Geneva - The International Air Transport Association (IATA) halved its loss forecast for 2010 to US$2.8 billion (compared to the US$5.6 billion loss forecast in December 2009). The improvement is largely driven by a much stronger recovery in demand seen by year-end gains that continued into the first months of 2010. Relatively flat capacity translated into some yield improvement and stronger revenues.
IATA also lowered its 2009 loss estimate to US$9.4 billion from the previously forecast US$11.0 billion loss.
Improvements are driven by economic recovery in the emerging markets of Asia-Pacific and Latin America whose carriers posted international passenger demand gains of 6.5% and 11.0% respectively in January. North America and Europe are lagging with international passenger demand gains of 2.1% and 3.1% respectively for the same month.
“We are seeing a definite two-speed industry. Asia and Latin America are driving the recovery. The weakest international markets are North Atlantic and intra-Europe which have continuously contracted since mid-2008,” said Giovanni Bisignani, IATA’s Director General and CEO.
Forecast highlights include:
Improving Demand: Passenger demand (which fell by 2.9% in 2009) is expected to grow by 5.6% in 2010. This is an improvement on the previous forecast in December of 4.5% growth. Cargo demand (which fell by 11.1% in 2009) is expected to grow by 12.0% in 2010. This is significantly better than the previously forecast 7.0% growth.
Load Factors: Airlines kept capacity relatively in line with demand throughout 2009. A strong year-end recovery pushed load factors to record levels when adjusted for seasonality. By January the international passenger load factor was 75.9% while cargo utilization was at 49.6%.
Yields: Tighter supply and demand conditions are expected to see yields improve—2.0% for passenger and 3.1% for cargo. This is a considerable improvement from the precipitous 14% fall experienced by both in 2009.
Premium Travel: Premium travel, while slower to recover than economy travel, now appears to be following a cyclical recovery in volume terms. But it is still 17% below the early 2008 peak. Premium yields, which are 20% below peak, may be suffering a structural shift.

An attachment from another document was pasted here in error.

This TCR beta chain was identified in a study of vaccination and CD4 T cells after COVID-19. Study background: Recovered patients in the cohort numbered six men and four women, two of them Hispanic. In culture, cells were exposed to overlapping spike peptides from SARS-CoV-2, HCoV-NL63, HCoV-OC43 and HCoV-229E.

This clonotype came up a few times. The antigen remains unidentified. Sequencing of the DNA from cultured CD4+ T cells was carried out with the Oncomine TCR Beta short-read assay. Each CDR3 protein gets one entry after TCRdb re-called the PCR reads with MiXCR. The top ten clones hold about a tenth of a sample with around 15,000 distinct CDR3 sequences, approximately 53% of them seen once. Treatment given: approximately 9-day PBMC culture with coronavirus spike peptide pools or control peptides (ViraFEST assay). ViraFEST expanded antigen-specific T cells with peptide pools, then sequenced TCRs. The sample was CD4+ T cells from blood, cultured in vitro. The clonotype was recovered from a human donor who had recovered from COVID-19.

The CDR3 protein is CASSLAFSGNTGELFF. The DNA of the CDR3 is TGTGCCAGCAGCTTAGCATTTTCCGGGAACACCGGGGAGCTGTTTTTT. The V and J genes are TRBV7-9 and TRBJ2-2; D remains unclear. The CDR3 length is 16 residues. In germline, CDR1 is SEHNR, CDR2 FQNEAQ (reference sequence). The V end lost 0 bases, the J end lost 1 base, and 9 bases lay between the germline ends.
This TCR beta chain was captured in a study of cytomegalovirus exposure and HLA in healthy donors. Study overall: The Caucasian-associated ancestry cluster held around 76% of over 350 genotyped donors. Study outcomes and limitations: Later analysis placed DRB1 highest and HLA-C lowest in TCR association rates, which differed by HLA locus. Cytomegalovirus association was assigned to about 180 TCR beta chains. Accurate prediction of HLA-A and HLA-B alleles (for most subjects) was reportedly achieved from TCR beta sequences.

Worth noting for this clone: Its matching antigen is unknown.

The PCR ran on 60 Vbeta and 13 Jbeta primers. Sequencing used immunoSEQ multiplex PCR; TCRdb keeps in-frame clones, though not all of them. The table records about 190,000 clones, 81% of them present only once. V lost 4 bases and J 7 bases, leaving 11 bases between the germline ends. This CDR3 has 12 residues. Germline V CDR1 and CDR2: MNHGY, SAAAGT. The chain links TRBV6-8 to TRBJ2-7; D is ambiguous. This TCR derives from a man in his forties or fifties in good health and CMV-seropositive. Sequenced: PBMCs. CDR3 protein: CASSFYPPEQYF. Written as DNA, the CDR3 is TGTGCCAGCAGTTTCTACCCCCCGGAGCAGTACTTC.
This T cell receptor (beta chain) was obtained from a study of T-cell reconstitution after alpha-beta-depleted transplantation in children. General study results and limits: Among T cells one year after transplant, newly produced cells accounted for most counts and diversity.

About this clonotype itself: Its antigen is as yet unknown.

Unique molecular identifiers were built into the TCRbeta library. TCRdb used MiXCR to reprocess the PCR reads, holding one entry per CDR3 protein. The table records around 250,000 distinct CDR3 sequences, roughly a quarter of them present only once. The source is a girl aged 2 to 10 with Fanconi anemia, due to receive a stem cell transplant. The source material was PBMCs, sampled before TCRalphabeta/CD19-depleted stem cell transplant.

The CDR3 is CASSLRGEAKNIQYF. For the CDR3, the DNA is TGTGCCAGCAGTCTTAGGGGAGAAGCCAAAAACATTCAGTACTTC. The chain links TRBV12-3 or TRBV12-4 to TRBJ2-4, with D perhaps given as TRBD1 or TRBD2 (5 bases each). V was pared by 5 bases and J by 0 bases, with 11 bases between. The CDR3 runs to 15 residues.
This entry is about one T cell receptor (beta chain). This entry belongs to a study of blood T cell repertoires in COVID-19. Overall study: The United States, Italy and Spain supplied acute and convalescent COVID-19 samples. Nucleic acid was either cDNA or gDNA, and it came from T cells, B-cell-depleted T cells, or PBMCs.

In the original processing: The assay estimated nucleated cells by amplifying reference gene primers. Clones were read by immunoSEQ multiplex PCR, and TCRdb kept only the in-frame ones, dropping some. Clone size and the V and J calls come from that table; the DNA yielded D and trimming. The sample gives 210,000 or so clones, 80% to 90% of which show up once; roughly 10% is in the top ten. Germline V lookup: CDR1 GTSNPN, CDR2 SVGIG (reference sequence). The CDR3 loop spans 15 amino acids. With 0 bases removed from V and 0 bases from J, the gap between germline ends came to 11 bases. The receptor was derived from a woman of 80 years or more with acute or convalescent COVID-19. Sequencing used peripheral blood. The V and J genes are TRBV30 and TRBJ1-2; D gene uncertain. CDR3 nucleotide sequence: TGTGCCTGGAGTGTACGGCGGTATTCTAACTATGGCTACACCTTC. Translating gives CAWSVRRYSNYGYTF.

Fuel: With improved economic conditions, the price of fuel is rising. IATA raised its expected average oil price to US$79 per barrel from the previously forecast US$75. That is an increase of US$17 per barrel on the US$62 average price for 2009. The combined impact of increased capacity and a higher fuel price will add US$19 billion to the industry fuel bill bringing it to an expected US$132 billion in 2010. As a percentage of operating costs, this represents 26%, up from 24% in 2009.
Revenues: Revenues will rise to US$522 billion. That is US$44 billion more than previously forecast and a US$43 billion improvement on 2009.
“Revenues are half-way to recovery — US$42 billion below the 2008 peak and US$43 billion above the 2009 trough. Important fundamentals are moving in the right direction. Demand is improving. The industry has been wise in managing capacity. Prices are beginning to align with the costs — premium travel aside. We can be optimistic but with due caution. Important risks remain. Oil is a wild-card, over-capacity is still a danger, and costs must be kept under control — throughout the value chain and with labor,” said Bisignani.
Regional differences in airlines prospects are sharp:
* Asia-Pacific carriers will see the US$2.7 billion 2009 loss turn to US$900 million in profits on the back of a rapid economic recovery being driven by China. Cargo markets are particularly strong with long-haul cargo capacity for shipments originating in Asia experiencing a capacity shortage. Demand is expected to grow by 12% in 2010.
Compared to the previous year, January passenger demand was up 6.4 percent.
A Cautious Year Ahead
Industry shift away from the U.S. and Europe to higher-growth countries.
The association announced international scheduled traffic statistics for May which showed an 11.7% increase in passenger traffic and a 34.3% jump in freight demand compared to May 2009.